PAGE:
Bangladesh Petroleum Corporation’s profit plummeted 45 percent in the first 10 months of the fiscal year due to the government’s resistance to adjusting the domestic price with that prevailing on the global market.
While the stance filled the national coffer when the prices were low on the international market, it is turning out to be a liability when the prices are on the rise.
Petroleum prices dropped drastically on the global market in 2014 and remained almost steady for the next three years. BPC had incurred losses from fiscal 2009-10 through to fiscal 2013-14 and in the following three years made huge profits.
“Since November we have been bleeding Tk 34 crore a day,” said Md Altaf Hossain Chowdhury, director of BPC.
Crude oil was below $50 a barrel until November last year, after which it started creeping up. Yesterday, it was $60.56 a barrel. And BPC’s problems were exacerbated by the depreciation of the taka against the US dollar in recent times.
Between July last year and April this year, BPC logged in Tk 3,995 crore as profit, in contrast to Tk 7,334 crore a year earlier, according to the Economic Review placed in the parliament on Thursday.
In February, BPC asked the energy ministry to introduce an automated pricing formula to adjust petroleum prices against international prices on a monthly basis — a move that has long been recommended by the World Bank, finance ministry and many local economists.
The price gap, especially for diesel and furnace oil, between the local and international markets has widened, according to a BPC official. The energy ministry is yet to take a call on the pricing formula. “If the government does not adjust the prices upwards in keeping with those on the global market, we might end the year with minimal profit or even losses,” the BPC official added.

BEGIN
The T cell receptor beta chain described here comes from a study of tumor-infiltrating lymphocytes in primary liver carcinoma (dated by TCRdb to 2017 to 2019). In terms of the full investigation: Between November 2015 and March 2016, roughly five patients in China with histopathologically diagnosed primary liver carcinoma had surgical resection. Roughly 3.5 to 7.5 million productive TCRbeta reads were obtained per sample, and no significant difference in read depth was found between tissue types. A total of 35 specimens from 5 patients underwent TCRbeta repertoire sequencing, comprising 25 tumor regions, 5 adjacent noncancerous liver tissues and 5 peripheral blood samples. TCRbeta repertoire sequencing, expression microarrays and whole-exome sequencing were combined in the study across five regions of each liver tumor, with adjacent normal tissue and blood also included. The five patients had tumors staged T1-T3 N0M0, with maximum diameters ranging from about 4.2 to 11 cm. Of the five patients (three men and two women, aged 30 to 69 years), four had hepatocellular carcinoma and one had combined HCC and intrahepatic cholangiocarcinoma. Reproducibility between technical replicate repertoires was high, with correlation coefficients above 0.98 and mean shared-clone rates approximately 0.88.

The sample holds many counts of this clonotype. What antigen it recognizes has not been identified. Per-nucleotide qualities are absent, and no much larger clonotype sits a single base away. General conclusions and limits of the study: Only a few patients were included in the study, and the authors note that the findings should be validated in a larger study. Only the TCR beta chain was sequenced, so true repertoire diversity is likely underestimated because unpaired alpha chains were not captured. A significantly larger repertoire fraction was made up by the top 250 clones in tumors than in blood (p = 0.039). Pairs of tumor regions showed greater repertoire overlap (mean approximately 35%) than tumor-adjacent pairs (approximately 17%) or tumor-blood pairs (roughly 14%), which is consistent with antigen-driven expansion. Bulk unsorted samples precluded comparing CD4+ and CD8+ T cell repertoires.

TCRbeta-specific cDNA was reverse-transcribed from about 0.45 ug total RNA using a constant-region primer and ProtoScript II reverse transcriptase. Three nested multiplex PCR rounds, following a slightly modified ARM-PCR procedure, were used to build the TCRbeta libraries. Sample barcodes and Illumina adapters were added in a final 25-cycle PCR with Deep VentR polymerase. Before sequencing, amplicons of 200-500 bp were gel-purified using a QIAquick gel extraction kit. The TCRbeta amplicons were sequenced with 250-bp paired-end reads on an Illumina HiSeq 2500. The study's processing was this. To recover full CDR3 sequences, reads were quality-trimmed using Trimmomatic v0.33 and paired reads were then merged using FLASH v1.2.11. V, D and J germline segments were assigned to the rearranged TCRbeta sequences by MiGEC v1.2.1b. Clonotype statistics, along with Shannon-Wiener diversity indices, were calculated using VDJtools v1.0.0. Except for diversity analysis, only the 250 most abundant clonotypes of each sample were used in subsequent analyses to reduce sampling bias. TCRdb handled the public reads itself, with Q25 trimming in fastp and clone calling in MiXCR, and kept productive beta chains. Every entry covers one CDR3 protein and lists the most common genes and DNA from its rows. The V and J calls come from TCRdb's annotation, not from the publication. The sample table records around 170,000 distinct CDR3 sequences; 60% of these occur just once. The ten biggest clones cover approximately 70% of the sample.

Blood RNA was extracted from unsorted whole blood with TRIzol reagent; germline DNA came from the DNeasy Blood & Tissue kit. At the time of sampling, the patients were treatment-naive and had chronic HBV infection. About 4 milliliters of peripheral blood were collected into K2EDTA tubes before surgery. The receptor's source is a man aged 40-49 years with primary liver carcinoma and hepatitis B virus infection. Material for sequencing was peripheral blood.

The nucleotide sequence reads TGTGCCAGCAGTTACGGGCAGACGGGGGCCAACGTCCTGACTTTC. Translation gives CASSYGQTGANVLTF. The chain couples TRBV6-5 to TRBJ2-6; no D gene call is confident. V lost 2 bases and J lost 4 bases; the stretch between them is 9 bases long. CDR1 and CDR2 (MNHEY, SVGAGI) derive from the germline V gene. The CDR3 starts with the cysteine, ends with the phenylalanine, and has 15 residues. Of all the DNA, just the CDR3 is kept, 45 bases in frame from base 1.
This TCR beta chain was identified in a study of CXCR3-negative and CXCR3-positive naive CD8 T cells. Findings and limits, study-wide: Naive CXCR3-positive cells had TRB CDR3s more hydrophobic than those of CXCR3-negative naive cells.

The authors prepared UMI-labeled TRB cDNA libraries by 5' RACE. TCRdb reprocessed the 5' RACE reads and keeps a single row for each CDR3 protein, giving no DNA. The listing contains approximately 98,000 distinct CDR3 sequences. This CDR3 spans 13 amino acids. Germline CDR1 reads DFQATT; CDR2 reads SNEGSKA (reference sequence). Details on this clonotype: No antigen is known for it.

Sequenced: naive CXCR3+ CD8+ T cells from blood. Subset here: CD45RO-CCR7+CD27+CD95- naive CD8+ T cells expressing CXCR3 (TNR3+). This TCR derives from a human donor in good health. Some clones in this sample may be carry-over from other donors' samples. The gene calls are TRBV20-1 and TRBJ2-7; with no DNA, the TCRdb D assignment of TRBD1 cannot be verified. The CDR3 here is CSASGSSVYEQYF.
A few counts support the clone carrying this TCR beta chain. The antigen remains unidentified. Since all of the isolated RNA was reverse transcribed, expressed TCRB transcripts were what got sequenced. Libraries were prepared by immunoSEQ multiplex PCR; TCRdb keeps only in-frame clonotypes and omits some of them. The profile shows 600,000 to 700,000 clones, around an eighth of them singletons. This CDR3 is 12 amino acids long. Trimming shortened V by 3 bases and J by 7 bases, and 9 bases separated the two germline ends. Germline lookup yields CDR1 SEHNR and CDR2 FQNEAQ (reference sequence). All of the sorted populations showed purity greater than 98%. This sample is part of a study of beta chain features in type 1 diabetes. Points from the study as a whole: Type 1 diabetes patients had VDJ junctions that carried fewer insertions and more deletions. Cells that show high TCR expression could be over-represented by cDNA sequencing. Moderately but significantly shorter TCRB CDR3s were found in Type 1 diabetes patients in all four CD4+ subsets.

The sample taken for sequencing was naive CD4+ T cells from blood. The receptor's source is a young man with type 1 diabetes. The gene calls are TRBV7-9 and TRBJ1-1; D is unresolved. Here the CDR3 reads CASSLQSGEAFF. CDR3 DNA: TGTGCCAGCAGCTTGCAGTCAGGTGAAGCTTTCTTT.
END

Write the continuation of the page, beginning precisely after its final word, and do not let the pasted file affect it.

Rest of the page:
But energy ministry officials said a proposal will be sent to the government higher ups to increase the price of diesel and furnace oil used in power plants.
Earlier, the WB and the International Monetary Fund had advised the government to deregulate the domestic oil prices and introduce a system that makes automatic adjustments of oil prices in line with the global market rates.
As the price in the international market was low then, it was the best time for introducing the automatic price adjustment system, the multilateral lenders had said.
Accordingly, the finance ministry also sent a proposal outlining the economic benefits of the price cut.
However, BPC opposed the proposal, saying that it needed to make up for its huge previous losses.
As a result, the government shelved plans of introducing the automated pricing mechanism, making do with slight cuts in petroleum prices in April 2016. It was supposed to slash the prices further but that never happened.
Though BPC’s profits fell, the 50 state-owned enterprises altogether turned in profits of Tk 9,295 crore in the first ten months of the fiscal year, up 40.49 percent year-on-year, thanks to the Bangladesh Road Transport Corporation.
Of the amount, BRTC alone accounted for Tk 6,181 crore, according to the Economic Review.
Among the SoEs, 33 made profit and the rest are loss-making institutions.